CINCINNATI -- It was no secret all offseason that the Yankees were trying to move starting pitcher Sonny Gray, and the Reds were long part of the rumors. Gray didn't have the leverage to turn down Monday's trade between the two clubs.However, Gray's decision to sign a three-year, $30.5 million
CINCINNATI -- It was no secret all offseason that the Yankees were trying to move starting pitcher Sonny Gray, and the Reds were long part of the rumors. Gray didn't have the leverage to turn down Monday's trade between the two clubs.
However, Gray's decision to sign a three-year, $30.5 million contract extension with Cincinnati as part of the deal was entirely his.
"For me, I've got a lot of relationships in Cincinnati," Gray said. "It's obviously notable, too, what the Reds have been doing. I've got a really good feeling that we're trying to turn the corner here and start winning some baseball games. That's exciting for me. That's exciting for sure. It just feels right to me. It felt right the whole time."
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A former All-Star with the Athletics, Gray was unable to put it together in New York. Last season in 30 games (23 starts), the 29-year-old was 11-9 with a 4.90 ERA. In 15 games (12 starts) away from Yankee Stadium in 2018, he compiled a 3.17 ERA compared to a 6.98 ERA at home.
Gray could not explain why he struggled while pitching in the Bronx.
"That's the question, isn't it? I'm not going to lie," Gray said. "I felt comfortable taking the mound. I felt good. It just didn't work out. I don't know. I don't have an answer."
The Reds not only liked Gray's overall track record -- 59-52 with a 3.66 ERA over six big league seasons -- but felt comfortable acquiring him after analyzing tracking data.
"We really didn't see anything that was diminishing in terms of the velocity and spin rates and things like that," Reds president of baseball operations Dick Williams said. "From a physical standpoint, everything appears to be there. We think he's still, at his age, got plenty of upside. He shouldn't have any problem recapturing where he was."
According to Statcast™, this was the average velocity of Gray's four-seam fastball dating back to 2015:
2018: 93.3 mph
2017: 93.5 mph
2016: 93.5 mph
2015: 93.7 mph
And this was the measured spin rate of Gray's curveball:
2018: 2,852 rpm
2017: 2,891 rpm
2016: 2,818 rpm
2015: 2,605 rpm
With the available data, most experts note that breaking balls are tougher to hit when they possess higher spin rates.
Yankee Stadium, especially with its short porch in right field, isn't considered a great spot for pitchers. There could also have been some bad luck. Gray's home weighted on-base average (wOBA) was 33 points higher than his expected wOBA, the 14th-biggest gap out of 146 pitchers who faced at least 200 hitters at their home park. His road xwOBA, meanwhile, was .269 -- the 10th-best figure among starters.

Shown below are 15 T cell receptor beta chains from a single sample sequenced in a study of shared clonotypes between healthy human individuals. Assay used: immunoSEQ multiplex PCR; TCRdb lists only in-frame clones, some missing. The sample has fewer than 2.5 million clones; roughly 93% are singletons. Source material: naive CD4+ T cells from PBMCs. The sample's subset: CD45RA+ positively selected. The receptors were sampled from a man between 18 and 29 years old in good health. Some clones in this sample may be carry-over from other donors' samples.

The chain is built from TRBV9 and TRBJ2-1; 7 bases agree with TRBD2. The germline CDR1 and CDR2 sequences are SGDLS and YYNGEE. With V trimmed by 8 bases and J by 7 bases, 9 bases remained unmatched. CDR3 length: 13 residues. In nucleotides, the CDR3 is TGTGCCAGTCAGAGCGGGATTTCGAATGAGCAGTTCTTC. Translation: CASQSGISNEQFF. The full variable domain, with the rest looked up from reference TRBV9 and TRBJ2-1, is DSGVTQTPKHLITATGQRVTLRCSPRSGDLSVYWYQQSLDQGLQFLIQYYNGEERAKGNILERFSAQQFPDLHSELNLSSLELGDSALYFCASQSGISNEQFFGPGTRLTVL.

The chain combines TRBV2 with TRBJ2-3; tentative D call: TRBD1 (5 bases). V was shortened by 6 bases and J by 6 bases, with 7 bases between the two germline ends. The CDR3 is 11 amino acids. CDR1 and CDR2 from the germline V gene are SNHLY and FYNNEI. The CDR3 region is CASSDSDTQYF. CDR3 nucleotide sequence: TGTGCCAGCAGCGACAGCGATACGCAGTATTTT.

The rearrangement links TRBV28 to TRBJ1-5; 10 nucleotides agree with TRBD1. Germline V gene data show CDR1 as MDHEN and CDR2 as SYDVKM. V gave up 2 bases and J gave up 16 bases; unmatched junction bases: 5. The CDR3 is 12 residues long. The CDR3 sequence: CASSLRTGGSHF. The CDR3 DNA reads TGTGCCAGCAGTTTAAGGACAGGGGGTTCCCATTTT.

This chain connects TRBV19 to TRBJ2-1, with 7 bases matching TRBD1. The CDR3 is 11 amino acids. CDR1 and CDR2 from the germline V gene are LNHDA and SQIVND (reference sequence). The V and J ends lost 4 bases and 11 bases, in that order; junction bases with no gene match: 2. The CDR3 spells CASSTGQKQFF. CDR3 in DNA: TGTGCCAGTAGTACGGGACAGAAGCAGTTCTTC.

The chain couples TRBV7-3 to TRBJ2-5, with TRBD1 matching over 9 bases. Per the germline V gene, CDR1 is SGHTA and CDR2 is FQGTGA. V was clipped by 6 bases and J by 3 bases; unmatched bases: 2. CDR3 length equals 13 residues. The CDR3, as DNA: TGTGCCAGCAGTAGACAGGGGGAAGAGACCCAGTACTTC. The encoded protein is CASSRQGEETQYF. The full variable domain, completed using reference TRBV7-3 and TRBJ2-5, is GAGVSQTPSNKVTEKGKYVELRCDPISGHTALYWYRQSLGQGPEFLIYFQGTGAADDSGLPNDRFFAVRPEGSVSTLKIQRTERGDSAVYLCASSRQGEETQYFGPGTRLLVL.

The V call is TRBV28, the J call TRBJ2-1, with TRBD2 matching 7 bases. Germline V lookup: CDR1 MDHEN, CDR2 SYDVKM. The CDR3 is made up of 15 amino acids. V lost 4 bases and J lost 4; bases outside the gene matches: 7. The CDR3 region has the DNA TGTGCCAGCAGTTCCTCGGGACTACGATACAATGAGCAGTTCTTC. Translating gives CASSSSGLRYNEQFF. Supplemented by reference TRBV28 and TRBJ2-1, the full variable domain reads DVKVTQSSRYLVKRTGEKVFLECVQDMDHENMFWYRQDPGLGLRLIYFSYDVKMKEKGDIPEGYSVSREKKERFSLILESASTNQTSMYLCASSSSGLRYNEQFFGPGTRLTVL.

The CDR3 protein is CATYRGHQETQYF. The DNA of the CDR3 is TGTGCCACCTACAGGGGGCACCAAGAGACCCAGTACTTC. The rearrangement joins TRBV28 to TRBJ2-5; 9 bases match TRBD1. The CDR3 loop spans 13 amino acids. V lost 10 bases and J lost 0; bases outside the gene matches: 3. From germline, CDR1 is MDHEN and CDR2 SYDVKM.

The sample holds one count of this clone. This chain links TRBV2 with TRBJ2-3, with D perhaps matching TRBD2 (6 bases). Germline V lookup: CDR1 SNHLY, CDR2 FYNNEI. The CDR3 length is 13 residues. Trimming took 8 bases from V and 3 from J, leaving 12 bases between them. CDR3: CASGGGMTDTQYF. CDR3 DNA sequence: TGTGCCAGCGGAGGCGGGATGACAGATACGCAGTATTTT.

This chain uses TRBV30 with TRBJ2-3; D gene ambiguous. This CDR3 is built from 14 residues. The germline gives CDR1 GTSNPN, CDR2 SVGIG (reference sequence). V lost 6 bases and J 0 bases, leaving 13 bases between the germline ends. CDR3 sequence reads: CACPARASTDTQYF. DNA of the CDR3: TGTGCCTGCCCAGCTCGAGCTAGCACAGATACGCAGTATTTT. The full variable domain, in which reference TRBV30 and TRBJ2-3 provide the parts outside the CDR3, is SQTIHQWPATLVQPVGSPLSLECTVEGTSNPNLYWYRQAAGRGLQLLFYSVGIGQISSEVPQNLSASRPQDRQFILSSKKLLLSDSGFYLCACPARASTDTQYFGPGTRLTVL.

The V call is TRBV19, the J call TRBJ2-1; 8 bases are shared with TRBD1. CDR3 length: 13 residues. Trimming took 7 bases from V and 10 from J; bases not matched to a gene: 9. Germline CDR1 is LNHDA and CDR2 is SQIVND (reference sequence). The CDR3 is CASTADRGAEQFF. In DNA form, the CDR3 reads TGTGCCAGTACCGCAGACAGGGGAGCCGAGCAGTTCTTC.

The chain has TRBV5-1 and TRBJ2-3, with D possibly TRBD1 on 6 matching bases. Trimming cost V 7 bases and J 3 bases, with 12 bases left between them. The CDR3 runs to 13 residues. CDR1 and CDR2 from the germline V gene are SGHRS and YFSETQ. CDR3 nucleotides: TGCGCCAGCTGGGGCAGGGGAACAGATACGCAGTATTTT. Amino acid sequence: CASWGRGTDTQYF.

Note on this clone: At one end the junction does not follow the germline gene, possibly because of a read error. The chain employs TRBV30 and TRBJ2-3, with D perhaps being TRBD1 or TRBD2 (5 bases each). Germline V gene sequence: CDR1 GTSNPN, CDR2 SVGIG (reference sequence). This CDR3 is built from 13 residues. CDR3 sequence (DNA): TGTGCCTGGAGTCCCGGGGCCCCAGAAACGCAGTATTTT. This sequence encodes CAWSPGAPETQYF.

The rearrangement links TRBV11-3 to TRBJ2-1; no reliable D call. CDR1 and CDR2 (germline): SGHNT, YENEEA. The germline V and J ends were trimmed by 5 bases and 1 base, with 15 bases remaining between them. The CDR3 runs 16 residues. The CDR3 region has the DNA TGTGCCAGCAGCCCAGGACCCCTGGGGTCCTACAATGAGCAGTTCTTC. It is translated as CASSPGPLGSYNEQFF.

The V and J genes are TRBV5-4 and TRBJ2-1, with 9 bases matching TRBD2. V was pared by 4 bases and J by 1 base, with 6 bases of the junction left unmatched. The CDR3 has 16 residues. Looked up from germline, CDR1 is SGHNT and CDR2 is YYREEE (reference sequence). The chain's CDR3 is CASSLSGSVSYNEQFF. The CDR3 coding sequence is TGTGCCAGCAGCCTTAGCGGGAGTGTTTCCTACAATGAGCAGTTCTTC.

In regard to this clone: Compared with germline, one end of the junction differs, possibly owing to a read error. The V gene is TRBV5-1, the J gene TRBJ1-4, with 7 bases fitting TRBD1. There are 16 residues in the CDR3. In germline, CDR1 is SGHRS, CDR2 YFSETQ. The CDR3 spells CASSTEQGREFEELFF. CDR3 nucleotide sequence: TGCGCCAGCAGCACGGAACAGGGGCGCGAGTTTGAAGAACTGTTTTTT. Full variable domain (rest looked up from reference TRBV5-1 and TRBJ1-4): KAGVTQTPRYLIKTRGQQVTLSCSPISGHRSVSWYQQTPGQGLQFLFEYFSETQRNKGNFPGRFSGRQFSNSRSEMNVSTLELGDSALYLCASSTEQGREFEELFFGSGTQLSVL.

With its tighter dimensions overall, Great American Ball Park's reputation as a haven for hitters is even more notorious. But there are reasons to believe that Gray's stuff will play in Cincinnati.
According to FanGraphs, only five pitchers in 2018 had 100-plus innings, at least a 20 percent strikeout rate and at least a 50 percent ground-ball rate. One of those pitchers was Gray (21.1 percent strikeout rate, 50 percent grounder rate).
Gray did not factor the Reds' home ballpark at all in his decision.
"I'm not huge into that type of stuff," he said. "You can pitch, and you're comfortable pitching somewhere, you can go out and get the job done for sure."
One factor that Gray said was important was his relationship with new Reds pitching coach Derek Johnson. When Johnson was the pitching coach at Vanderbilt University, Gray was one of his pitchers from 2008-11 before he became Oakland's first-round Draft pick in '11. Both still spend their offseasons in Nashville, Tenn.
"I've known D.J. since I was 14 years old," said Gray, who has thrown two bullpen sessions this winter with backup Reds catcher and former college teammate Curt Casali. "He knows what makes me go. He definitely knows what I'm about."
Johnson believes that Gray's makeup will help him succeed with the Reds.
"I really think that Sonny's best attribute is how competitive he is," Johnson said. "You're talking about a guy who ... blew through the Minor Leagues and became a quality Major Leaguer early. I think it's not only a testament to his ability, but also his drive, his competitiveness. He's almost a born leader. It shows on the field, and I'm just really excited about those traits coming back out and him doing his thing."
The Reds are banking on Gray being a big producer in their revamped rotation that includes fellow trade acquisitions Tanner Roark and Alex Wood along with holdovers Luis Castillo, Anthony DeSclafani, Sal Romano and others.
Gray feels like learning how to deal with the adversity he endured in 2017 and '18 has made him a better pitcher.
"It's no secret [last] year didn't go as good for me as you would like," Gray said. "But at the end of the day, I showed up every day and was ready to put in the work. I honestly think you can go through some hardships at times and come out the other end better than you ever were. That's honestly how I feel. I learned a lot [last] year."
Mark Sheldon has covered the Reds for MLB.com since 2006, and previously covered the Twins from 2001-05. Follow him on Twitter @m_sheldon and Facebook and listen to his podcast.